Yarri of Wiradjuri: The Story of a Gundagai Aboriginal Hero

Margaret Walters

In the 1830s, settlers making their way south-west in the footsteps of explorers Hume and Hovell were often brought to a standstill by floodwaters on the banks of the Murrumbidgee. While they waited for the river to subside there was ample opportunity to carry out repairs to the wagons, shoe the horses, replenish provisions and ‘before you know it, there’s a town’. But the buildings of Gundagai were erected on the plain between the Murrumbidgee River and its anabranch, Morley’s Creek. Local Wiradjuri people came and warned the settlers not to build on the flat because of the prevalence of floods, but they were ignored; the settlers discovered for themselves that occasionally the river would rise and they would frequently have to contend with water covering the floorboards – but: What’s two inches of mud in the shop To the hopes of profit, the drive of need? ‘Build an attic up in the rafters – done in a day or so – We’ll be safe upstairs when the river rises. What do the primitive natives know!’

The settlers gradually learned that the floods could be quite serious and sought to transfer their free holdings to higher ground – but Governor Gipps said that they would have to pay for any further land and so, when the flood of 1852 descended on Gundagai on a cold night in June, the consequences were devastating. A punt that the local pharmacist used to put out for hire was pressed into service but couldn’t handle the turbulent water and rammed against a tree, drowning six people.

Enter Yarri, a Wiradjuri man who worked as a shepherd. In his bark canoe, he braved the dangers of the raging torrent many, many times, rescuing people from rooftops, and tree branches and ferrying them one by one to the riverbank. He was joined by Jackey and two other unnamed Aboriginal men and they were responsible for saving the lives of most of the white settlers who survived being swept away by the waters of the swollen Murrumbidgee on that dreadful night. Legend has it that 49 people were saved, 80 are known to have died – perhaps many more among isolated settlers in the district. Jackey and Yarri were rewarded with engraved brass breast plates.

How could anyone hearing the story be unmoved? The Wiradjuri and other Aboriginal people from many parts of the country know of this amazing act of heroism, and many of the non-indigenous folk in the surrounds of Gundagai also know and have commemorated Yarri in several ways. But why isn’t it the stuff that every child in Australia learns at school?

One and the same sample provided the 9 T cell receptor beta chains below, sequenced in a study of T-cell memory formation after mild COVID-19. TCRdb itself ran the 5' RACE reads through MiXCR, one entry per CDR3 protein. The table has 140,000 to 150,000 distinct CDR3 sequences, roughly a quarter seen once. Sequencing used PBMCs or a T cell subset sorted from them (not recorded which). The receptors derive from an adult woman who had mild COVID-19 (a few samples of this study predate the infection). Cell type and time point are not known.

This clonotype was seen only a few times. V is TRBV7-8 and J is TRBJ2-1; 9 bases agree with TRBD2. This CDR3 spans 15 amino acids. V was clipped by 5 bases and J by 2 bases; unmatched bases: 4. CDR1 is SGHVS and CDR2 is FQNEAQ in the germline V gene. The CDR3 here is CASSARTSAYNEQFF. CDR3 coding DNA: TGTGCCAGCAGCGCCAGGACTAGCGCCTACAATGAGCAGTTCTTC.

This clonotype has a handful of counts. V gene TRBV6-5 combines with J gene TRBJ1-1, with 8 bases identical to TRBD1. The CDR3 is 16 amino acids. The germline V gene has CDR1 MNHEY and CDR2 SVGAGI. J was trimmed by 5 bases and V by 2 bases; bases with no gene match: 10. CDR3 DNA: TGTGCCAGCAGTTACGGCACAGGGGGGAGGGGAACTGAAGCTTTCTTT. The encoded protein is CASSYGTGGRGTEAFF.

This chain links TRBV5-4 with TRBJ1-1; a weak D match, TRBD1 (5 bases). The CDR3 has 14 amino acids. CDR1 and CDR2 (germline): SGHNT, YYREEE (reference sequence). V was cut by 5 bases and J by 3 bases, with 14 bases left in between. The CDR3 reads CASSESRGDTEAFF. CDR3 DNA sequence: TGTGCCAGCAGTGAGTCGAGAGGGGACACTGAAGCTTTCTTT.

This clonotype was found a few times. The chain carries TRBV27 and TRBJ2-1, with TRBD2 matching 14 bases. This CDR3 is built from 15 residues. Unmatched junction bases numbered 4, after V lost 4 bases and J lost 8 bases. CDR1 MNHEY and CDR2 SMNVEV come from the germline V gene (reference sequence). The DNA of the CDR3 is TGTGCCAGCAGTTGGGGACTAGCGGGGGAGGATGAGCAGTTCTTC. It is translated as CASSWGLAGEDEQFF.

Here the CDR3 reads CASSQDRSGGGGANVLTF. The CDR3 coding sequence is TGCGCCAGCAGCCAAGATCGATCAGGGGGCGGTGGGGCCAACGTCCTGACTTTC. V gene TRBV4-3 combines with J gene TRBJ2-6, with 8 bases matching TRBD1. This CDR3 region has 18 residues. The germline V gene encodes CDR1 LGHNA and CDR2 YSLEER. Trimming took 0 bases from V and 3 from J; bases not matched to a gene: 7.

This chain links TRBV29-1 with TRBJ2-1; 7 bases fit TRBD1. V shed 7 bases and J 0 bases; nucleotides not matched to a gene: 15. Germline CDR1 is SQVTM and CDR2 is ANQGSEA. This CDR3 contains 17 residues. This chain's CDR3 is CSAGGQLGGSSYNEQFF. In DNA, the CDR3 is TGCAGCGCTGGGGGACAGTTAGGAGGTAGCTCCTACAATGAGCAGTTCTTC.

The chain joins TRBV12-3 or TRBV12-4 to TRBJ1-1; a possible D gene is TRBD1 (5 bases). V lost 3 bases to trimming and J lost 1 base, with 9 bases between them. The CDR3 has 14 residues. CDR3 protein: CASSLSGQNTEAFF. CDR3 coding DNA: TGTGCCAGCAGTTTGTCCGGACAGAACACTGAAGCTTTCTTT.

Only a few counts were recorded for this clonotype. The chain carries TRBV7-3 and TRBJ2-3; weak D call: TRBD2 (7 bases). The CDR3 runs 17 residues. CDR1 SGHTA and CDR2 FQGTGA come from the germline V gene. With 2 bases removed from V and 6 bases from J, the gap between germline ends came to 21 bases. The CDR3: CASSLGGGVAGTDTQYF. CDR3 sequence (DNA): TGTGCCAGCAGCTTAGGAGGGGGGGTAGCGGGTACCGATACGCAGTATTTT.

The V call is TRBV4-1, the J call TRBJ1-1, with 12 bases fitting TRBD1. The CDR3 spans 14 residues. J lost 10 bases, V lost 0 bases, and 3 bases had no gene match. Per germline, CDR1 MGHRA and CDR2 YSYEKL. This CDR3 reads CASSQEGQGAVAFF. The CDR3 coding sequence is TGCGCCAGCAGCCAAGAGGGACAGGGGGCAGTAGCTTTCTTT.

Enter John Warner. A writer and folksinger who has written many songs rich in Australian history, John was told the story of Yarri by a friend who had learned the basics at a landcare conference in Gundagai in 1997. (Discussing landcare in that region inevitably leads to a recital of the events surrounding the flood of 1852.)

John travelled to Gundagai and surrounds on several occasions wearing the ‘stout pair of boots’ that are recommended equipment for a historian. He got a feel for the land and he spoke to many people there, and especially the people from Yarri’s community at Brungle. John began to retell the story in the ways he knows best, weaving the elements together using bush verse and traditional song forms. An important source was a booklet called ‘Yarri – Hero of Gundagai’ by Allen Crooks, which contains the basic story, and some recent work by Canberra historian, Brendan O’Keefe, who was consulted by the Old Gundagai Committee to report on aspects of history in the region.

But the poet in John is stronger than the historian or the politician, and he has captured in powerful images the drama and emotional power of this amazing story which unfolds like a Greek tragedy. The names of the people are real, but John’s imagination lifts them out of obscurity to tell their parts in the tale.

What emerged was a song and verse cycle which acknowledges indigenous ownership of the land; it recognises several aspects of European culpability in the dispossession of the Aboriginal people of Australia. Most importantly, however, it celebrates the Aboriginal people as heroes rather than seeing them as victims.

It is difficult to select from the collection of songs one that is most representative of the range of ideas involved, but the dialogue between Richard and Sarah Hunt encapsulates the central issues between Europeans, and between the Europeans and the Wiradjuri people.


Sarah: Richard, my love, let’s move up to the high ground,